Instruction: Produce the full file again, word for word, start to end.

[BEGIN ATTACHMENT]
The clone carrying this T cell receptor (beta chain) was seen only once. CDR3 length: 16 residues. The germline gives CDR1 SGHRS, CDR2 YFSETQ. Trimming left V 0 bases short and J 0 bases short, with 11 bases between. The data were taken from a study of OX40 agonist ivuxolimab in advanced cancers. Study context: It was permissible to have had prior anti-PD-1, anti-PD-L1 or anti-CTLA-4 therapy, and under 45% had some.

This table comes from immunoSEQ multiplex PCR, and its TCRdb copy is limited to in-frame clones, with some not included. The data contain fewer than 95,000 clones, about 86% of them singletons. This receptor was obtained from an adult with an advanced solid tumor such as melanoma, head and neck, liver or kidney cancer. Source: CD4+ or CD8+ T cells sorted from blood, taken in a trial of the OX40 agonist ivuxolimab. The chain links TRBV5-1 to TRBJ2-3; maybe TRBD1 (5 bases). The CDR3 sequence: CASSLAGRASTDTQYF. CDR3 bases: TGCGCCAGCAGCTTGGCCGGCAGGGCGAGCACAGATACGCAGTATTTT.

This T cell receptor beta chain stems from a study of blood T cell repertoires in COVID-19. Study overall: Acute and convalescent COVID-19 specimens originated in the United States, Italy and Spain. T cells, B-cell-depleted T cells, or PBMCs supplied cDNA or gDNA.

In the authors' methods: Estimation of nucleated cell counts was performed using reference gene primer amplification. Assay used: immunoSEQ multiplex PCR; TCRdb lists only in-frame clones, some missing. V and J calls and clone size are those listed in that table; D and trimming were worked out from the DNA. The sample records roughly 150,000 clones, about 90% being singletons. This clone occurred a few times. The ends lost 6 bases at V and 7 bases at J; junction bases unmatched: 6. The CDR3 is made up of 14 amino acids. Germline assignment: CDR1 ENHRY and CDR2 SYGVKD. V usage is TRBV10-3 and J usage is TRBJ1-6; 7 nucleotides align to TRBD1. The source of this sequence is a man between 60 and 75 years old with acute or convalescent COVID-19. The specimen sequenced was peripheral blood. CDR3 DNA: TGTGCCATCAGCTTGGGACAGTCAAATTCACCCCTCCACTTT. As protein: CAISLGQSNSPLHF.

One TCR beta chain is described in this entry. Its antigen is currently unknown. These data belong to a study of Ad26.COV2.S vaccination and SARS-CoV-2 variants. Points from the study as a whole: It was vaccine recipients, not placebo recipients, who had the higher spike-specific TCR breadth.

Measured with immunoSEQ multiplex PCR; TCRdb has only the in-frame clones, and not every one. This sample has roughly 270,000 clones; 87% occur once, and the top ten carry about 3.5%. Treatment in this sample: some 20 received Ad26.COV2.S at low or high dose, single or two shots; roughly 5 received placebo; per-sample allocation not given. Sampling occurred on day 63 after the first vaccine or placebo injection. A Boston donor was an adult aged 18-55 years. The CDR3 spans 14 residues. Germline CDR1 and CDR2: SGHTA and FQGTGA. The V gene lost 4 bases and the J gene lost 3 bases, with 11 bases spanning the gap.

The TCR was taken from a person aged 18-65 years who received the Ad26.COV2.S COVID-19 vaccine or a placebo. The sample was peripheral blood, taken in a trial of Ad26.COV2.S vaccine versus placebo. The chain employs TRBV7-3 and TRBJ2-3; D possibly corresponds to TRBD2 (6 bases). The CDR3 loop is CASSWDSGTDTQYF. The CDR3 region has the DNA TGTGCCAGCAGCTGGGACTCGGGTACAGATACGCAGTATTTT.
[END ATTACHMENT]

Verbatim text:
The clone carrying this T cell receptor (beta chain) was seen only once. CDR3 length: 16 residues. The germline gives CDR1 SGHRS, CDR2 YFSETQ. Trimming left V 0 bases short and J 0 bases short, with 11 bases between. The data were taken from a study of OX40 agonist ivuxolimab in advanced cancers. Study context: It was permissible to have had prior anti-PD-1, anti-PD-L1 or anti-CTLA-4 therapy, and under 45% had some.

This table comes from immunoSEQ multiplex PCR, and its TCRdb copy is limited to in-frame clones, with some not included. The data contain fewer than 95,000 clones, about 86% of them singletons. This receptor was obtained from an adult with an advanced solid tumor such as melanoma, head and neck, liver or kidney cancer. Source: CD4+ or CD8+ T cells sorted from blood, taken in a trial of the OX40 agonist ivuxolimab. The chain links TRBV5-1 to TRBJ2-3; maybe TRBD1 (5 bases). The CDR3 sequence: CASSLAGRASTDTQYF. CDR3 bases: TGCGCCAGCAGCTTGGCCGGCAGGGCGAGCACAGATACGCAGTATTTT.

This T cell receptor beta chain stems from a study of blood T cell repertoires in COVID-19. Study overall: Acute and convalescent COVID-19 specimens originated in the United States, Italy and Spain. T cells, B-cell-depleted T cells, or PBMCs supplied cDNA or gDNA.

In the authors' methods: Estimation of nucleated cell counts was performed using reference gene primer amplification. Assay used: immunoSEQ multiplex PCR; TCRdb lists only in-frame clones, some missing. V and J calls and clone size are those listed in that table; D and trimming were worked out from the DNA. The sample records roughly 150,000 clones, about 90% being singletons. This clone occurred a few times. The ends lost 6 bases at V and 7 bases at J; junction bases unmatched: 6. The CDR3 is made up of 14 amino acids. Germline assignment: CDR1 ENHRY and CDR2 SYGVKD. V usage is TRBV10-3 and J usage is TRBJ1-6; 7 nucleotides align to TRBD1. The source of this sequence is a man between 60 and 75 years old with acute or convalescent COVID-19. The specimen sequenced was peripheral blood. CDR3 DNA: TGTGCCATCAGCTTGGGACAGTCAAATTCACCCCTCCACTTT. As protein: CAISLGQSNSPLHF.

One TCR beta chain is described in this entry. Its antigen is currently unknown. These data belong to a study of Ad26.COV2.S vaccination and SARS-CoV-2 variants. Points from the study as a whole: It was vaccine recipients, not placebo recipients, who had the higher spike-specific TCR breadth.

Measured with immunoSEQ multiplex PCR; TCRdb has only the in-frame clones, and not every one. This sample has roughly 270,000 clones; 87% occur once, and the top ten carry about 3.5%. Treatment in this sample: some 20 received Ad26.COV2.S at low or high dose, single or two shots; roughly 5 received placebo; per-sample allocation not given. Sampling occurred on day 63 after the first vaccine or placebo injection. A Boston donor was an adult aged 18-55 years. The CDR3 spans 14 residues. Germline CDR1 and CDR2: SGHTA and FQGTGA. The V gene lost 4 bases and the J gene lost 3 bases, with 11 bases spanning the gap.

The TCR was taken from a person aged 18-65 years who received the Ad26.COV2.S COVID-19 vaccine or a placebo. The sample was peripheral blood, taken in a trial of Ad26.COV2.S vaccine versus placebo. The chain employs TRBV7-3 and TRBJ2-3; D possibly corresponds to TRBD2 (6 bases). The CDR3 loop is CASSWDSGTDTQYF. The CDR3 region has the DNA TGTGCCAGCAGCTGGGACTCGGGTACAGATACGCAGTATTTT.